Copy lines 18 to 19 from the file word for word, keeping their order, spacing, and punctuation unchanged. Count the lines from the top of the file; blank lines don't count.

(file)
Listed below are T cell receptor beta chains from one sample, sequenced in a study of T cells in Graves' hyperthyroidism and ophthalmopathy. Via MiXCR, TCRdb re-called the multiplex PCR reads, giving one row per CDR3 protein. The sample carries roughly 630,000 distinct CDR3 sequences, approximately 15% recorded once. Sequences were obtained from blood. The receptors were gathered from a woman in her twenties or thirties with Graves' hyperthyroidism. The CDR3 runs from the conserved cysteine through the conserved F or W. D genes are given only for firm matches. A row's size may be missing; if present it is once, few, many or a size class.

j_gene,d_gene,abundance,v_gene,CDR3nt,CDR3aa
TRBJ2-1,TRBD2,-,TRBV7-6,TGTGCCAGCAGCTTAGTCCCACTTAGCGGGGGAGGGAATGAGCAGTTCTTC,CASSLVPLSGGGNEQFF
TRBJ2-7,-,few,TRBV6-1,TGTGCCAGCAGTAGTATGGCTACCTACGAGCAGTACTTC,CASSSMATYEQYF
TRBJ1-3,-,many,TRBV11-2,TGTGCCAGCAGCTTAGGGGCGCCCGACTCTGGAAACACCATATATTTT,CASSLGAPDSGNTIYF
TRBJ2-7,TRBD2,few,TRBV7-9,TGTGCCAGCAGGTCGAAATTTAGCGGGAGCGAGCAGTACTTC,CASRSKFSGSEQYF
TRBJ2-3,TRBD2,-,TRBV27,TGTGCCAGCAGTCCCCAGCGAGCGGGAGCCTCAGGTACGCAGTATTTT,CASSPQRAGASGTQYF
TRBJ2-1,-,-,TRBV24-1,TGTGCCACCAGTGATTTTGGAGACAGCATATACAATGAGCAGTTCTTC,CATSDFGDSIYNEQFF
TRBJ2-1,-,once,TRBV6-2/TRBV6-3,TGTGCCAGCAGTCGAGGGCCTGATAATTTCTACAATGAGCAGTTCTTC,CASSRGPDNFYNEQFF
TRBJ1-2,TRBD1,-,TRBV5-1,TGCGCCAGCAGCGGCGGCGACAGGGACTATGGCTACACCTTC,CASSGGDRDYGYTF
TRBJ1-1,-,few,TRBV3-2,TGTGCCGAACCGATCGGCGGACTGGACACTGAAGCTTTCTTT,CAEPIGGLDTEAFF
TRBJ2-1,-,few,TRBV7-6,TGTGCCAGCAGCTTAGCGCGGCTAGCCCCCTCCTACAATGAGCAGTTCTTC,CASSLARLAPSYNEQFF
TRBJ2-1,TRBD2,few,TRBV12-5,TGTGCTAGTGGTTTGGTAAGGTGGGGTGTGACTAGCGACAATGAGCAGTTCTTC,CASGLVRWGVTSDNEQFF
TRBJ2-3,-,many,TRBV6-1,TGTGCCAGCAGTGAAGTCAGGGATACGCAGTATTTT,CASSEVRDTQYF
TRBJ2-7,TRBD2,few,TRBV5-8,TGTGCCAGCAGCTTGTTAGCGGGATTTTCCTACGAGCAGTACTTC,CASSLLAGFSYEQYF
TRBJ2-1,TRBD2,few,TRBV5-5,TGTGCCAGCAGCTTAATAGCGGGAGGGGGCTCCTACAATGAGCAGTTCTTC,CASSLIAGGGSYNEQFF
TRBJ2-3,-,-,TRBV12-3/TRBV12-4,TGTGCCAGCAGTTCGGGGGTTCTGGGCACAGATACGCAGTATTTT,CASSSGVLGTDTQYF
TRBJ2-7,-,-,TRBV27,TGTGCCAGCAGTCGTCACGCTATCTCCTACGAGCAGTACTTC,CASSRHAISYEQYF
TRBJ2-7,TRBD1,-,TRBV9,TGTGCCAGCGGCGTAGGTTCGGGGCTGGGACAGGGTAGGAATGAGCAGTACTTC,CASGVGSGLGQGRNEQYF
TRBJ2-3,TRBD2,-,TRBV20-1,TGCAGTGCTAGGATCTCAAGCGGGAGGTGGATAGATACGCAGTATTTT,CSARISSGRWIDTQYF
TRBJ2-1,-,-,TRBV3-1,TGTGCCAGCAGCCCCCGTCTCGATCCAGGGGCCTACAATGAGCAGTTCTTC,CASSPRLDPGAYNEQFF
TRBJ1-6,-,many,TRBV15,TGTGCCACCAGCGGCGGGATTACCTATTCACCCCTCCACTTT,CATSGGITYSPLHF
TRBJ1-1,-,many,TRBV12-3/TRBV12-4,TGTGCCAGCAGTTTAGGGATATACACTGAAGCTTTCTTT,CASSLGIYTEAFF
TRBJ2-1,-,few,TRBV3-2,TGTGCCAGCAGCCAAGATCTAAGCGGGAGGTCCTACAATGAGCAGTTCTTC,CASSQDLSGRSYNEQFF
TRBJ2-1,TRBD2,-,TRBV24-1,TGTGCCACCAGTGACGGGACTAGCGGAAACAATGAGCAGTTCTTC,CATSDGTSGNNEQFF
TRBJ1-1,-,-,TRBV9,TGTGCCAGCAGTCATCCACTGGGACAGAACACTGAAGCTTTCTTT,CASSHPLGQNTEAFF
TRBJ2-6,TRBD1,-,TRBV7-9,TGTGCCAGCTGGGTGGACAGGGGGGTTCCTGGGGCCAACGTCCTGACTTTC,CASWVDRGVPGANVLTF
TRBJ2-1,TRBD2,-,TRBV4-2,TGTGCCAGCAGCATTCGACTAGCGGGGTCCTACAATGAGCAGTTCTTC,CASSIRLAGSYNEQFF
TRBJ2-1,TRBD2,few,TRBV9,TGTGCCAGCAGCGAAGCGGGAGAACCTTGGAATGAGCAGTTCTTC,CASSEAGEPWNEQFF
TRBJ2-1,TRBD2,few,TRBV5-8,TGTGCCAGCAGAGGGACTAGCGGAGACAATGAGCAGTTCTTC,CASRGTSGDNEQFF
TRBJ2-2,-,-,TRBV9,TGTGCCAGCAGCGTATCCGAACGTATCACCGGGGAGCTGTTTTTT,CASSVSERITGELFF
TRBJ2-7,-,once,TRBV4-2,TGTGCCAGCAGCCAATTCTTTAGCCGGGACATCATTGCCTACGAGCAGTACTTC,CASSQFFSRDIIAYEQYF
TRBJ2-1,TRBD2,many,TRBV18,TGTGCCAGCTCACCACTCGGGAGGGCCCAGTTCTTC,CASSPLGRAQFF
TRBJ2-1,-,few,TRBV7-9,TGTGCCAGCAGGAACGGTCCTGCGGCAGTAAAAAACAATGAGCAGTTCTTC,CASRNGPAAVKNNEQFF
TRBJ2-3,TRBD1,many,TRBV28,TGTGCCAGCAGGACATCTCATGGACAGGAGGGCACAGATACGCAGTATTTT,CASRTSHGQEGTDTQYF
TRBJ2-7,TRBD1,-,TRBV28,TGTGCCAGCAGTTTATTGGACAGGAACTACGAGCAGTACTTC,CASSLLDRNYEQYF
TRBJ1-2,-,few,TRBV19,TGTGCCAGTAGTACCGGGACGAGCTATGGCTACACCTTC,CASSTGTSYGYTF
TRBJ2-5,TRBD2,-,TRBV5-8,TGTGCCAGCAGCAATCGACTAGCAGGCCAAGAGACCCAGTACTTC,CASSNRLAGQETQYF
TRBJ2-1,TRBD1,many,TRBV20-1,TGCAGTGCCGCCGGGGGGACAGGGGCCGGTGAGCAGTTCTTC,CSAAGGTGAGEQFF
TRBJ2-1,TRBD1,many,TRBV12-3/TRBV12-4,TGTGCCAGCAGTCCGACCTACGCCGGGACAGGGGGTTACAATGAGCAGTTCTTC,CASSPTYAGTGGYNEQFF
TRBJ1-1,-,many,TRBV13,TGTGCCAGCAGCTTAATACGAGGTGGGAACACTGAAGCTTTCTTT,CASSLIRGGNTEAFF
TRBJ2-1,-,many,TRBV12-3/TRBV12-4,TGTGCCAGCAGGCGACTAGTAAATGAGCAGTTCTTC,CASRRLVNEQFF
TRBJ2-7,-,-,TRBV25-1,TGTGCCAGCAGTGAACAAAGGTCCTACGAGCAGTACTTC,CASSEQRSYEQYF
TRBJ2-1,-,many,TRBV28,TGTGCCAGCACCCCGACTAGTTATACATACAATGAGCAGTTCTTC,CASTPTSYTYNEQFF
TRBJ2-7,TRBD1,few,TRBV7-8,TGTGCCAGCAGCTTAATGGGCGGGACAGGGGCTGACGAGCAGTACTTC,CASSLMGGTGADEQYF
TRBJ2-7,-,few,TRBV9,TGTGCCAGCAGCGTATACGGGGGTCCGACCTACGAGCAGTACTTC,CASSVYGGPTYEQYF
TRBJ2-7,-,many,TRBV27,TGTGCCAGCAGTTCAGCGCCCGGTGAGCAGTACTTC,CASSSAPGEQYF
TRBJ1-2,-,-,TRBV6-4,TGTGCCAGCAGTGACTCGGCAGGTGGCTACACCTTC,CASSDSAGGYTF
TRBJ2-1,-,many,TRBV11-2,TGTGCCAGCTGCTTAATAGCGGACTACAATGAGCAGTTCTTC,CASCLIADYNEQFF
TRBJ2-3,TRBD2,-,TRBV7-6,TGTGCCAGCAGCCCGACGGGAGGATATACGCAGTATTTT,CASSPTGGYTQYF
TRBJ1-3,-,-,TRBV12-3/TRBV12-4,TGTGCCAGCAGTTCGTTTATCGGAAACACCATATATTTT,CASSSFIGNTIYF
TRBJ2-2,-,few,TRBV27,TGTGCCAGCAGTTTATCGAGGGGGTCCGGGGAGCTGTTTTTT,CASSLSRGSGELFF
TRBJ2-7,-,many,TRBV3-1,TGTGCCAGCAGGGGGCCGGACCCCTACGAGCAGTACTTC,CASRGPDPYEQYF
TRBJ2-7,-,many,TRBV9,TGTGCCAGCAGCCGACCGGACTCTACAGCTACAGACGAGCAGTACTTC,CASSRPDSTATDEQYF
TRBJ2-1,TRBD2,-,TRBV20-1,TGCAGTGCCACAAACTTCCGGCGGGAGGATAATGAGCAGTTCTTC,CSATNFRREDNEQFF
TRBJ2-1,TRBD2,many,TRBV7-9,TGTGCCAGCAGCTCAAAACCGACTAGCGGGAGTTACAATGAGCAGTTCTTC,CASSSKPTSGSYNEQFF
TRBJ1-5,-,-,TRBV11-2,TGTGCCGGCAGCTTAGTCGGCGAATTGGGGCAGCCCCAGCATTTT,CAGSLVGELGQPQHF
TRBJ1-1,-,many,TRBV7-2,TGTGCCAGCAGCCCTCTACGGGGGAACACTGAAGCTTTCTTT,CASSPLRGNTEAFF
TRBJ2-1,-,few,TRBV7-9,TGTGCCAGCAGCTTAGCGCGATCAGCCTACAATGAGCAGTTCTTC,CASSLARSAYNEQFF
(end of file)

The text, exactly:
TRBJ2-7,-,-,TRBV27,TGTGCCAGCAGTCGTCACGCTATCTCCTACGAGCAGTACTTC,CASSRHAISYEQYF
TRBJ2-7,TRBD1,-,TRBV9,TGTGCCAGCGGCGTAGGTTCGGGGCTGGGACAGGGTAGGAATGAGCAGTACTTC,CASGVGSGLGQGRNEQYF